Mr. Bower sends another version of the words, from Skelton. near Ripon. with some characteristic differences of text. The scheme is the same, and from he phrase "I am the second Samson it would seem that this song is only a part of a larger play in which the seven worthies took part. In the Skelton version the first verse is omitted, but there is a second verse as follows
"A foxtail, a foxtail is not on my back to be seen;
Although I go ragged and wear a fool's cap
Who knows but I am loved by the Queen."
The stanza is obviously corrupt, but it may have contained a reference to the exploit related in judges xv. Verse 3, which is without meaning in the version given above, runs -
"Here comes the first lad that laid hands upon me,
Although I was grieved to the heart;
As I sat asleep on my dear darling's knee
The barber was playing his part."
In verse 6 occurs the more reasonable "bound" for "polled". The swollen last line of verse 8 is given as -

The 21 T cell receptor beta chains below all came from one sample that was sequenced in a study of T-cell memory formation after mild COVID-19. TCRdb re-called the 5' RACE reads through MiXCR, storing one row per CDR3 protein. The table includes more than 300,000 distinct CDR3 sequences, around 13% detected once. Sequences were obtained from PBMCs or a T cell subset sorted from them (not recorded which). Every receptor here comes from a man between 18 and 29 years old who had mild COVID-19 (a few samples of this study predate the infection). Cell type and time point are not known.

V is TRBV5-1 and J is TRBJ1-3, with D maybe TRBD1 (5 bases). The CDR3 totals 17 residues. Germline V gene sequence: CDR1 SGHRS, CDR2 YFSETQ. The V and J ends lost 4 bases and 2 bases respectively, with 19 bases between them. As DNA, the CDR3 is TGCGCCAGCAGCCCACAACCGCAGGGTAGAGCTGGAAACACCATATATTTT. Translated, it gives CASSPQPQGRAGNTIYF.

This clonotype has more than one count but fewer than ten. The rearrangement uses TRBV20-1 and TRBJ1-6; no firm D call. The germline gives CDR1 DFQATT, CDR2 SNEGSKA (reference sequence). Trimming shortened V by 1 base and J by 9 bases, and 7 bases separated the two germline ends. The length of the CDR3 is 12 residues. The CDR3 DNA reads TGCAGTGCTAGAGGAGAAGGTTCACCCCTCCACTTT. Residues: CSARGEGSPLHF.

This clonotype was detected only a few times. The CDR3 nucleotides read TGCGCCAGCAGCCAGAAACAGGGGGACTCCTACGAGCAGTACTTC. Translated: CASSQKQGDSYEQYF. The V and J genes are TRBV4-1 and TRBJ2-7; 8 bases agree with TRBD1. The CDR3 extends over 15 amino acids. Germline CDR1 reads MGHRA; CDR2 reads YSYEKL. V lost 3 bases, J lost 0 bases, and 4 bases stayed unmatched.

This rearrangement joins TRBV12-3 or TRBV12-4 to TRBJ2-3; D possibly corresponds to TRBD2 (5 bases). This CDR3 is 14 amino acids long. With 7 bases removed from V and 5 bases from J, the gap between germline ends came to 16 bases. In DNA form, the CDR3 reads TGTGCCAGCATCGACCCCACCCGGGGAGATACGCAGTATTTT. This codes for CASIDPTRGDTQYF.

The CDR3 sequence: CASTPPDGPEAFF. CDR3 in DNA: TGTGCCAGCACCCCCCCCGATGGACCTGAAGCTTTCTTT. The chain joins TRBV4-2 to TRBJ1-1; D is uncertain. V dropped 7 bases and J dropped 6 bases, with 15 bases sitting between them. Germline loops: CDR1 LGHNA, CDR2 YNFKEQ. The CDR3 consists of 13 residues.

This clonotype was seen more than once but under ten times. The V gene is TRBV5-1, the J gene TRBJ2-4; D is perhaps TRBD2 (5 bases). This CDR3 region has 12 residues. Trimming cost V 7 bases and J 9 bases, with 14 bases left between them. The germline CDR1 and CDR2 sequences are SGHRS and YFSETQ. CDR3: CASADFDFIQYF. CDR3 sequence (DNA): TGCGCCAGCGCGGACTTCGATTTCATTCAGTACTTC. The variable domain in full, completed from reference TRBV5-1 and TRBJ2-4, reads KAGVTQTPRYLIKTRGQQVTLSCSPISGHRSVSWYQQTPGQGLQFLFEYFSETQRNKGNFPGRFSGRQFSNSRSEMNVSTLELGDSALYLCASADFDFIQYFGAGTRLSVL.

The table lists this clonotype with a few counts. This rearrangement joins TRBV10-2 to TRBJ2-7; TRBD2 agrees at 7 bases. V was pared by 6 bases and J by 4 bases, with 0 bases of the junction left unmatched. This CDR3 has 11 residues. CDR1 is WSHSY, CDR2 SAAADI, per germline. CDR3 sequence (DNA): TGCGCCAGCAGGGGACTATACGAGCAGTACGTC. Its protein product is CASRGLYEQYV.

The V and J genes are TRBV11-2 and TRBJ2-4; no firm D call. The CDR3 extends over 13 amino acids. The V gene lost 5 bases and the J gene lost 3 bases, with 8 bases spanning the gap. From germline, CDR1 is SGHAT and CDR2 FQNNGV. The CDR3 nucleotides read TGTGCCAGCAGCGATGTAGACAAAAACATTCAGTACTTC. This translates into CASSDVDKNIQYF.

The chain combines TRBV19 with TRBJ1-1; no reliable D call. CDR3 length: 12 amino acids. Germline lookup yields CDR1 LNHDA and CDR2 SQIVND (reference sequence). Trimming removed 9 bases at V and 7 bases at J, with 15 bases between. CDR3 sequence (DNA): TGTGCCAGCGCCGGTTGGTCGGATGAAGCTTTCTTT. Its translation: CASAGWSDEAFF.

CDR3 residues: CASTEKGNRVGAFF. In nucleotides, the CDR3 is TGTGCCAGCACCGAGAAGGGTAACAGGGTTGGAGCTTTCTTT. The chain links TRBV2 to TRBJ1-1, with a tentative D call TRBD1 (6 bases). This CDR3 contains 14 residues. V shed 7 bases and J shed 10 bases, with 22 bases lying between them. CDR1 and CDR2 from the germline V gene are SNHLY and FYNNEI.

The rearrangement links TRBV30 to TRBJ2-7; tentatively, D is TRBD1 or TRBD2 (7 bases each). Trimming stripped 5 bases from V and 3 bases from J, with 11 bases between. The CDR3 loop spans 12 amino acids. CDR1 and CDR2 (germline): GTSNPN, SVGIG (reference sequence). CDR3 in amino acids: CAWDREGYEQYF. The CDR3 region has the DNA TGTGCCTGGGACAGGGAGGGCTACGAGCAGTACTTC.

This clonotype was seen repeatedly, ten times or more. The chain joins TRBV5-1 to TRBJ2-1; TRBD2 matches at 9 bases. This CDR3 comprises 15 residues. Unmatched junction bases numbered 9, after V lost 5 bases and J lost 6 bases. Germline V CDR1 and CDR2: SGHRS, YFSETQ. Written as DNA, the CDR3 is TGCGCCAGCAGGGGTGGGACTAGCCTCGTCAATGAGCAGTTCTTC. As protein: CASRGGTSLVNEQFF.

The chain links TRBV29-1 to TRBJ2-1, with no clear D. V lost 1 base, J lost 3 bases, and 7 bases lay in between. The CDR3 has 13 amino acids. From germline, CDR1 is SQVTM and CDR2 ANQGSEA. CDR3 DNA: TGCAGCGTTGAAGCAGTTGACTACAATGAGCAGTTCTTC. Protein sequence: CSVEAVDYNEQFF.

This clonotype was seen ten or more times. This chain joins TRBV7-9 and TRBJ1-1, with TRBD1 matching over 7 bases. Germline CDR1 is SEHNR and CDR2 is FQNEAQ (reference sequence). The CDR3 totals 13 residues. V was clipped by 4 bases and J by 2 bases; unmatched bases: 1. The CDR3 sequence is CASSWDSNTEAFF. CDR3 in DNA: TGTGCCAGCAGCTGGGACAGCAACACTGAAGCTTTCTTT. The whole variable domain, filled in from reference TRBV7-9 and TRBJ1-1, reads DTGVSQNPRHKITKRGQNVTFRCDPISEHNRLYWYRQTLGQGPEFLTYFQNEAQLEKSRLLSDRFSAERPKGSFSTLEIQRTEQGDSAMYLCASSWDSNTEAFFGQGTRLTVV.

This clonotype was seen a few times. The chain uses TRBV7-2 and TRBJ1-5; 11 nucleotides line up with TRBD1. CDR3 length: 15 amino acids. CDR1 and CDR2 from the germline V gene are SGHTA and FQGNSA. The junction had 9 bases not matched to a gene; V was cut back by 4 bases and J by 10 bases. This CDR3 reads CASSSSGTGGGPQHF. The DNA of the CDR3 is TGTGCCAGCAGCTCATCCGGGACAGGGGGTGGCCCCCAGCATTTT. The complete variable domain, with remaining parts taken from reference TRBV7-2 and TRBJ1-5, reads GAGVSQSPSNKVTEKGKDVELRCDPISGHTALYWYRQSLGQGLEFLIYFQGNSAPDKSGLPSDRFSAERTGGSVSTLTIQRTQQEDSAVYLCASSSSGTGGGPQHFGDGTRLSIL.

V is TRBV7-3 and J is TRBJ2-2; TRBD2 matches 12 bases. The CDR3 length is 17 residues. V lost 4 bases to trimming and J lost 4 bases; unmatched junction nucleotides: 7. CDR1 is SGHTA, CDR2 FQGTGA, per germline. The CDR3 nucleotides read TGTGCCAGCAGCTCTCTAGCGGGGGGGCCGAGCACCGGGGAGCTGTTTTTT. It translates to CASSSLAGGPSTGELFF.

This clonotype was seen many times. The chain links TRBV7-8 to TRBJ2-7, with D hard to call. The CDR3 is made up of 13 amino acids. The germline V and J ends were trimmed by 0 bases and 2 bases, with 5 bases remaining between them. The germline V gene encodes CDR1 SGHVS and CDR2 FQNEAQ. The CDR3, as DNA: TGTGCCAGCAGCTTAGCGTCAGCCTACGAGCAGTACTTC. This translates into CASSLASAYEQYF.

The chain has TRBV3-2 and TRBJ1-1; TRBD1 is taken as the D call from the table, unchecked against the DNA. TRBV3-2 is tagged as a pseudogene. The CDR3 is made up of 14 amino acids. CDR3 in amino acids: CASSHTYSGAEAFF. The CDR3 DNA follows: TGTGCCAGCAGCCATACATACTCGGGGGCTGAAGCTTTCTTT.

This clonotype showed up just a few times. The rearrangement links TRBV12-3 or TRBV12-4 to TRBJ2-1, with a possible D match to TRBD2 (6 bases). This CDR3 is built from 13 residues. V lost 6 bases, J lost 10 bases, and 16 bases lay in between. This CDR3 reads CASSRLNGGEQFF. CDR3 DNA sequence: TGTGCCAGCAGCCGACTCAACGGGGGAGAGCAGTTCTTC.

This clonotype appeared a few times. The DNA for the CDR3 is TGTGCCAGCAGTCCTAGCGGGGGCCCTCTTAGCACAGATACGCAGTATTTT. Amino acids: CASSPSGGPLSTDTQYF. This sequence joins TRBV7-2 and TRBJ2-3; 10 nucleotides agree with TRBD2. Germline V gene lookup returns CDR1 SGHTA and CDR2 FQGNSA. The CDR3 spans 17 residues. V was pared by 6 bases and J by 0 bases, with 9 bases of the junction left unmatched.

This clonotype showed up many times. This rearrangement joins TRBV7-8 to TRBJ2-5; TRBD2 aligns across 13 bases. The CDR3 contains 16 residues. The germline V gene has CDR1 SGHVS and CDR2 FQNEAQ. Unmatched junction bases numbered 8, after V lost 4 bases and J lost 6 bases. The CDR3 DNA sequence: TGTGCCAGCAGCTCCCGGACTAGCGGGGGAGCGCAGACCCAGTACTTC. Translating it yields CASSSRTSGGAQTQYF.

"You would have been matched to come off with your life."
Verse 9 is omitted, and the first two lines of verse to run thus -
"As they were a carousing so merry with wine,
So loud out for Samson did call;"
and the Prologue to the Dance is in a different metre from that given above, as follows -
"Come Fiddlers, be your strings advancing,
When you hear rue sweetly sing
Pretty lads come fall a-dancing
When you bear the fiddle-string."
This version was written down by ]ohn Fawcett, farm foreman in the service of Captain Hincks, at Breconboro', near Thirsk.
Formerly the dresses were adorned with many ribbons, as were also the head-dresses. which were like tall hats with cockades or plumes.